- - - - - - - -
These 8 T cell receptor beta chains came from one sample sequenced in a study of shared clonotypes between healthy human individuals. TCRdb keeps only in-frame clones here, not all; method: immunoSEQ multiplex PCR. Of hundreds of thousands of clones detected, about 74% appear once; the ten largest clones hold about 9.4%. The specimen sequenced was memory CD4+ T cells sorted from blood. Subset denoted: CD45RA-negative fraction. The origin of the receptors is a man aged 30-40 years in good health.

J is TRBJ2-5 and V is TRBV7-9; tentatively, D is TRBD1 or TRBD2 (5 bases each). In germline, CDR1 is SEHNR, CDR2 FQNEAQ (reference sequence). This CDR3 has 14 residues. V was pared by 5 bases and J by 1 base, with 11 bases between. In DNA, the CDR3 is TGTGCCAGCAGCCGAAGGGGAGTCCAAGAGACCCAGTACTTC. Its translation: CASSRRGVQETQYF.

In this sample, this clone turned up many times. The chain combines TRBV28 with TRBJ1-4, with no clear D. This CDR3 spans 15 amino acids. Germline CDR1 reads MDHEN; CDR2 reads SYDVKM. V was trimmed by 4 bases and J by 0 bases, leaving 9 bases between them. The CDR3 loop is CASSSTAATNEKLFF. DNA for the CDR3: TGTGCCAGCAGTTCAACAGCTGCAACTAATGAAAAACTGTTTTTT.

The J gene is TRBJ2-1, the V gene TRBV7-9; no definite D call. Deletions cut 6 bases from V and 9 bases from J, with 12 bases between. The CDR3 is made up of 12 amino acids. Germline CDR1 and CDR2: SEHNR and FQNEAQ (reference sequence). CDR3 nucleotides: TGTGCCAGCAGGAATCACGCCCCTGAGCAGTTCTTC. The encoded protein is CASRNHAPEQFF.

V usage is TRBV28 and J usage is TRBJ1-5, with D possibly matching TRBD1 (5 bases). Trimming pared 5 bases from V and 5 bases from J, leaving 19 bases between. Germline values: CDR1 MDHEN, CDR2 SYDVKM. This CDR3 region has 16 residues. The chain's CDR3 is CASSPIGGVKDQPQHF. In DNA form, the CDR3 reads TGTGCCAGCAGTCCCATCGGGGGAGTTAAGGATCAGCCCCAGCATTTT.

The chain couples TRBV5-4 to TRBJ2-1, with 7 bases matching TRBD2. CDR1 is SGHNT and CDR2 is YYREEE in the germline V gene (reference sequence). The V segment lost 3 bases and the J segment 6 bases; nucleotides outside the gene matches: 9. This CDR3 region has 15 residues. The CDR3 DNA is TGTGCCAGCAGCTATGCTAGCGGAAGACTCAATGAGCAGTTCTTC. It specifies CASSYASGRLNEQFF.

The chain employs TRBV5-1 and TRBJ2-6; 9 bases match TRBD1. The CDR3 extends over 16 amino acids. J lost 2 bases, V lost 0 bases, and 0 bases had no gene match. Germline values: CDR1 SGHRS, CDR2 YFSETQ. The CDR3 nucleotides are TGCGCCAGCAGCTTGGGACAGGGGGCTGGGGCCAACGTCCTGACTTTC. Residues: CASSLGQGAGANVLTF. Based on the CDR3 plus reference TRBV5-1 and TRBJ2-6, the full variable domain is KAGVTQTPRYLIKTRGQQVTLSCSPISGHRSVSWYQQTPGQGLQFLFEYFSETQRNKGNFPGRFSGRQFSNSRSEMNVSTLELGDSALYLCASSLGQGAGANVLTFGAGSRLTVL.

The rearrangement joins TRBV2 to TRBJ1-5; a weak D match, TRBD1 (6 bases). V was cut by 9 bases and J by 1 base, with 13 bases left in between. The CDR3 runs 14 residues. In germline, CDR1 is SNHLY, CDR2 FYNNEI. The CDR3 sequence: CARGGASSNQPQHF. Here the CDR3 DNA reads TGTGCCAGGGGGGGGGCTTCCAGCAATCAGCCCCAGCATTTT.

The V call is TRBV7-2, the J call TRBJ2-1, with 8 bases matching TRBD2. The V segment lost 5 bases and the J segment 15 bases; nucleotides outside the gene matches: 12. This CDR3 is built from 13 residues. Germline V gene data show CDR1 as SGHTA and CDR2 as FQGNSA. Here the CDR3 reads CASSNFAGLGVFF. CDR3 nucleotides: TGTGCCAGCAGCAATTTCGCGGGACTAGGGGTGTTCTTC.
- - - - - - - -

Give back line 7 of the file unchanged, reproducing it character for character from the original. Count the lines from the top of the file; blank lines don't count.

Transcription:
The chain employs TRBV5-1 and TRBJ2-6; 9 bases match TRBD1. The CDR3 extends over 16 amino acids. J lost 2 bases, V lost 0 bases, and 0 bases had no gene match. Germline values: CDR1 SGHRS, CDR2 YFSETQ. The CDR3 nucleotides are TGCGCCAGCAGCTTGGGACAGGGGGCTGGGGCCAACGTCCTGACTTTC. Residues: CASSLGQGAGANVLTF. Based on the CDR3 plus reference TRBV5-1 and TRBJ2-6, the full variable domain is KAGVTQTPRYLIKTRGQQVTLSCSPISGHRSVSWYQQTPGQGLQFLFEYFSETQRNKGNFPGRFSGRQFSNSRSEMNVSTLELGDSALYLCASSLGQGAGANVLTFGAGSRLTVL.